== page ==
One argument that people make is that our natural world, and our existence in this very universe, point towards a divine creator that brought us all to existence as of today. We live in a world that has the perfect amount of righteousness within it. If an individual thinks about it: we are in the right distance from the sun so that the temperatures are safe for us, we have the right balance of elements and organic molecules for life to proceed, for our world to have continents and oceans, we have have the perfect amount of water. The belief in God is world-wide spread, whether it is Judaism, Islam, Christianity, excetera: most people believe that God is the all-loving creator of this universe. I ask myself “Is God rational?” My answer to this leans more towards Yes, the reason being for this is that there is sufficient evidence, Science has yet not to discover this although does support the being of God. How I believe is more crucial to me than what I believe. A British Philosopher named Bertrand Russell would agree with me, during his lecture “Why I Am Not a Christian (1927)” he said “Religion is based, I think, primarily and mainly upon fear. It is partly the terror of the unknown, and partly, as I have said, the wish to feel that you have a kind of elder brother who will stand by you in all your troubles and disputes.
Fear is the basis of the whole thing—fear of the mysterious, fear of defeat, fear of death. Fear is the parent of cruelty, and therefore it is no wonder if cruelty and religion has gone hand-in-hand. It is because fear is at the basis of those two things. In this world we can now begin a little to understand things, and a little to master them by help of science, which has forced its way step by step against the Christian religion, against the Churches, and against the opposition of all the old precepts. Science can help us to get over this craven fear in which mankind has lived for so many generations. Science can teach us, and I think our own hearts can teach us, no longer to look round for imaginary supports, no longer to invent allies in the sky, but rather to look to our own efforts here below to make this world a fit place to live in, instead of the sort of place that the churches in all these centuries have made it.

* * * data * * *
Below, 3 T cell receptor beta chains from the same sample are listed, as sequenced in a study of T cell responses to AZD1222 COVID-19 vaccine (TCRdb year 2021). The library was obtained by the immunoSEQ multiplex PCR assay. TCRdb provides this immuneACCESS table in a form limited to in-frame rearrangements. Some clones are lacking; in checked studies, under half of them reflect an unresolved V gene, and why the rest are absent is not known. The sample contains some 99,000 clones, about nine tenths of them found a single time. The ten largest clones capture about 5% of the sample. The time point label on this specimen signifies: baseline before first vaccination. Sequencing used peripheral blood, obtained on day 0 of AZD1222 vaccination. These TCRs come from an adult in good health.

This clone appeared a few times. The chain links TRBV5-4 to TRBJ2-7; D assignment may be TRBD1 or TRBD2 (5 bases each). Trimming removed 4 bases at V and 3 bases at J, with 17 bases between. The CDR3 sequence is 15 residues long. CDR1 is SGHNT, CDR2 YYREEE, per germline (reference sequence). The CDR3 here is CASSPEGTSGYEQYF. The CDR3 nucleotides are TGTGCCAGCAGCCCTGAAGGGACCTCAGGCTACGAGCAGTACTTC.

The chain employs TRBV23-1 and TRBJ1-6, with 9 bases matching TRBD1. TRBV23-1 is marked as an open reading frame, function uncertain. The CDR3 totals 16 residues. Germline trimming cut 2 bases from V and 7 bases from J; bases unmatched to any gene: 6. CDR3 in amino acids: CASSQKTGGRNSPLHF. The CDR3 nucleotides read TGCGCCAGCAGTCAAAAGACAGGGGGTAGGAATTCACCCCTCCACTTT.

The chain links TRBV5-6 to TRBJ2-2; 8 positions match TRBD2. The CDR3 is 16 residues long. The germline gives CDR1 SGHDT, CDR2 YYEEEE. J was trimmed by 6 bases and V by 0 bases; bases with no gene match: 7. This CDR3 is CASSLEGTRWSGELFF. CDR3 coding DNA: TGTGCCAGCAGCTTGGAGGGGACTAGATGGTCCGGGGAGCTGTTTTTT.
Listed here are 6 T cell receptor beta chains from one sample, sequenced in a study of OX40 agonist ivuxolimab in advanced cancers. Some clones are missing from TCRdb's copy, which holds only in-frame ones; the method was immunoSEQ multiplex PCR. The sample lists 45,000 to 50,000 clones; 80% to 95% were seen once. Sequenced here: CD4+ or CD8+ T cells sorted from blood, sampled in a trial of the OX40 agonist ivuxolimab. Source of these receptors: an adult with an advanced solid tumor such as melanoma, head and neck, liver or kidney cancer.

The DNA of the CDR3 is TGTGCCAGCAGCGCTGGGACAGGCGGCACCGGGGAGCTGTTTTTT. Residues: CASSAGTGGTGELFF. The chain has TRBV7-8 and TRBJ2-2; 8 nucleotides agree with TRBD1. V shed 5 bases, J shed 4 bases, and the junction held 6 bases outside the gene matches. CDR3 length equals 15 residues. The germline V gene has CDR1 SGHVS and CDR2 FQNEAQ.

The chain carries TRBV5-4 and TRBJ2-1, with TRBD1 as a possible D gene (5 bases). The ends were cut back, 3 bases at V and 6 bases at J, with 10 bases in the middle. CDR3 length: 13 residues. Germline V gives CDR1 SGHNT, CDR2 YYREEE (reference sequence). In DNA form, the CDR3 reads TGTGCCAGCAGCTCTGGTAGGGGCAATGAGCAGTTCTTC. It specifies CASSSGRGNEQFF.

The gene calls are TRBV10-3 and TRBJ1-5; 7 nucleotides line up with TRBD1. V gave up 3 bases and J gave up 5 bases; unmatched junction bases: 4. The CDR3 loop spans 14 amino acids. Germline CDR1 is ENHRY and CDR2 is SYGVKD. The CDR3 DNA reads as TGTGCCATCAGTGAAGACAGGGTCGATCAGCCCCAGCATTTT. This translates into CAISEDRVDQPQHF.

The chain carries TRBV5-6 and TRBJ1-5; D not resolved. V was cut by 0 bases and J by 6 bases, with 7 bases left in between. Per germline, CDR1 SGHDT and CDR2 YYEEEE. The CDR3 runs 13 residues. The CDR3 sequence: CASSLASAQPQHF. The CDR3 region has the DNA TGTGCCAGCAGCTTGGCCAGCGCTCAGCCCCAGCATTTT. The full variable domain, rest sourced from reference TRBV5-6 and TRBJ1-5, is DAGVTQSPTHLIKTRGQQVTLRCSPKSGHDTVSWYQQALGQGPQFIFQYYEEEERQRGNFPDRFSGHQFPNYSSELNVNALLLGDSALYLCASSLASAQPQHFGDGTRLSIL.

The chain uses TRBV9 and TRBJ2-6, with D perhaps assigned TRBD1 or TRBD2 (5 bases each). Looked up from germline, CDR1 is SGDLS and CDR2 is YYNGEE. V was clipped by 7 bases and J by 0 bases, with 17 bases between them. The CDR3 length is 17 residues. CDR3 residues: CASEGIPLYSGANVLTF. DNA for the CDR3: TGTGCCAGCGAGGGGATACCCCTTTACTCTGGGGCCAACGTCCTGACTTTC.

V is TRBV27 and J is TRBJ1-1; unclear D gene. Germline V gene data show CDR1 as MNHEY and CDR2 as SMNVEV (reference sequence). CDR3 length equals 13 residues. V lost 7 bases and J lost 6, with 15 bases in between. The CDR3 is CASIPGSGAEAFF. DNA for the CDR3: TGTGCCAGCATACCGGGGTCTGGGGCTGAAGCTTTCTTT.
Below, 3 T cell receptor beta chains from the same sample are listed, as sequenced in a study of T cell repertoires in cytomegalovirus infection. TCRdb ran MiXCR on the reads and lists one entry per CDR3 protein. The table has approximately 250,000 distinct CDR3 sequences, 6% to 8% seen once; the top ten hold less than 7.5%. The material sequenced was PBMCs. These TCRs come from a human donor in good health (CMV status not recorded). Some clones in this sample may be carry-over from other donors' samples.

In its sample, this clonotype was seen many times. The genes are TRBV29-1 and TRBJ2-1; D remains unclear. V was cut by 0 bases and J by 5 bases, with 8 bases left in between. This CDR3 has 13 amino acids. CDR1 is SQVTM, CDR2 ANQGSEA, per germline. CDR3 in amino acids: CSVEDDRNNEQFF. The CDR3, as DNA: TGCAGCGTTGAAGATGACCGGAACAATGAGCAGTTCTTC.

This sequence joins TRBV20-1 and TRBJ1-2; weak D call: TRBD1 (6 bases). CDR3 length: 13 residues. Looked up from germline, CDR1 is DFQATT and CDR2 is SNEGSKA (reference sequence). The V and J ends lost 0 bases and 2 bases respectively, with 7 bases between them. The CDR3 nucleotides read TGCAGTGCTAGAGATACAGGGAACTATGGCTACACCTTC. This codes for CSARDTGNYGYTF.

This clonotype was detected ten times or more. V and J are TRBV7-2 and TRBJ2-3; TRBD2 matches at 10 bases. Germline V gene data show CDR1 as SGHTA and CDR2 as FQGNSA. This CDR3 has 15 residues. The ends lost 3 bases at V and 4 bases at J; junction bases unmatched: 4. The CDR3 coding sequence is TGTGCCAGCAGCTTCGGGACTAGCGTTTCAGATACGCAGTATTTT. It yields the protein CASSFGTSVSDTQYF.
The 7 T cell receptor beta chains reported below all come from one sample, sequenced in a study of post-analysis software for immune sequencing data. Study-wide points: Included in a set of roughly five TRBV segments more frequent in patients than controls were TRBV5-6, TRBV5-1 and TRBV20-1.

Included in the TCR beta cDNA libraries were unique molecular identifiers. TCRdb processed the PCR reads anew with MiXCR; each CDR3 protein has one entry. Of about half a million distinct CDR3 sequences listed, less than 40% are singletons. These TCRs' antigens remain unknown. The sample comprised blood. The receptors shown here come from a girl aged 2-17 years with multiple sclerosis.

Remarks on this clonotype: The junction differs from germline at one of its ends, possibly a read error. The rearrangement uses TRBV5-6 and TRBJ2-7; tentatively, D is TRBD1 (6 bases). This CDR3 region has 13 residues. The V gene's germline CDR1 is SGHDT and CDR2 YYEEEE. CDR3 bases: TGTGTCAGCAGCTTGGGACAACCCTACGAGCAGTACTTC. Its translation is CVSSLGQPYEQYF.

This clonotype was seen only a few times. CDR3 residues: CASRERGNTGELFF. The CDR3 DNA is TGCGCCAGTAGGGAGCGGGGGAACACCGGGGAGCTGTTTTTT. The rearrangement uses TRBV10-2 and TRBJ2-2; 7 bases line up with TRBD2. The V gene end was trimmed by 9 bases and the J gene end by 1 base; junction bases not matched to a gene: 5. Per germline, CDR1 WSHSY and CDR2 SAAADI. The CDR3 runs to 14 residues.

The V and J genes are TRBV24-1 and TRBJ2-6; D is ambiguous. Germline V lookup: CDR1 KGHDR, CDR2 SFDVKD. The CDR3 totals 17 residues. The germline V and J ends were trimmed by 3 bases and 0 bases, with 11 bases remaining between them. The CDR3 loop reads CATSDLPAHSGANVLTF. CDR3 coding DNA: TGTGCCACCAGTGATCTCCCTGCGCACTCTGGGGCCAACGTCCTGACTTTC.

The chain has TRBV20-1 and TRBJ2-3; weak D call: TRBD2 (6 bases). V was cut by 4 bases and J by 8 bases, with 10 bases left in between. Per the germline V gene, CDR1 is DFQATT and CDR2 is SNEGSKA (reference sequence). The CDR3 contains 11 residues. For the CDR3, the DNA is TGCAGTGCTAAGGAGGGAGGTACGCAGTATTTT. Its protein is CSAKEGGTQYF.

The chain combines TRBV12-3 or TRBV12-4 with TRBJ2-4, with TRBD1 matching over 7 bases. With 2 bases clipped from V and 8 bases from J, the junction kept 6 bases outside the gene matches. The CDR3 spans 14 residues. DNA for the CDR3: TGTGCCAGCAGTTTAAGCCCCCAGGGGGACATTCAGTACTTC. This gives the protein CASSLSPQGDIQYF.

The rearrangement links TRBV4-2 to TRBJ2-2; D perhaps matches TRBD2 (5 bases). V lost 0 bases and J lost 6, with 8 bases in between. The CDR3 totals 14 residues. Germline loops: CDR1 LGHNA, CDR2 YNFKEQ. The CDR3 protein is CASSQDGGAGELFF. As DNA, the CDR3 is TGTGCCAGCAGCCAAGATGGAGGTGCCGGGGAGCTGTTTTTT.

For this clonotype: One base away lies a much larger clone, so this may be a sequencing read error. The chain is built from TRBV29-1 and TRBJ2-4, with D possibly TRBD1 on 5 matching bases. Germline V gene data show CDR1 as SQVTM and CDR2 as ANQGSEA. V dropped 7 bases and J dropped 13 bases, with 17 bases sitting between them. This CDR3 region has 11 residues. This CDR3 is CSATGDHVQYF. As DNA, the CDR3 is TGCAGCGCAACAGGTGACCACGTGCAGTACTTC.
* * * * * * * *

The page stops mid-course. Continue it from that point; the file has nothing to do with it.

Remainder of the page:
” I agree with what Russell says, as he uses the word fear. We look around us and many individuals fear God and think if they do not follow the teachings of their chosen religion, they will be punished in afterlife; this has NOT been scientifically proven, and is not supported with evidence. Another philosopher that may agree to my point is, Descartes, he was a rationalist and said “a position in which reason is the primary source of all knowledge, superior to sense evidence.” In other words, he believes that only “reason” can save us from the illusions that surround this world and its people so that we may see reality clearly giving meaning to our experiences and lifetime.
Although, I may agree to some of Decartes’s theories in philosophy and believe that he does have some holes in it, I agree and like some of the things he has said. The third philosopher that may agree with my point would be another British Philosopher named John Locke, he was the first person to lay the groundwork for the movement; Locke used being blind as his example. He claims that the blind can obtain the sensation of circularity through drawing it and using their imagination, but since he can never experience color, he can’t really have any idea what it’s like. This helped him come up with the correspondence “theory of truth: his “truth test that holds that an idea/belief/thought is true if whatever it refers to actually exists.” Overall I believe, science is 100% true whether or not you believe in it, but God/Religion may not be (it is rather our hearts and tradition that teach us what God means to us), I do not ever think it will be proven by scientists in the near future.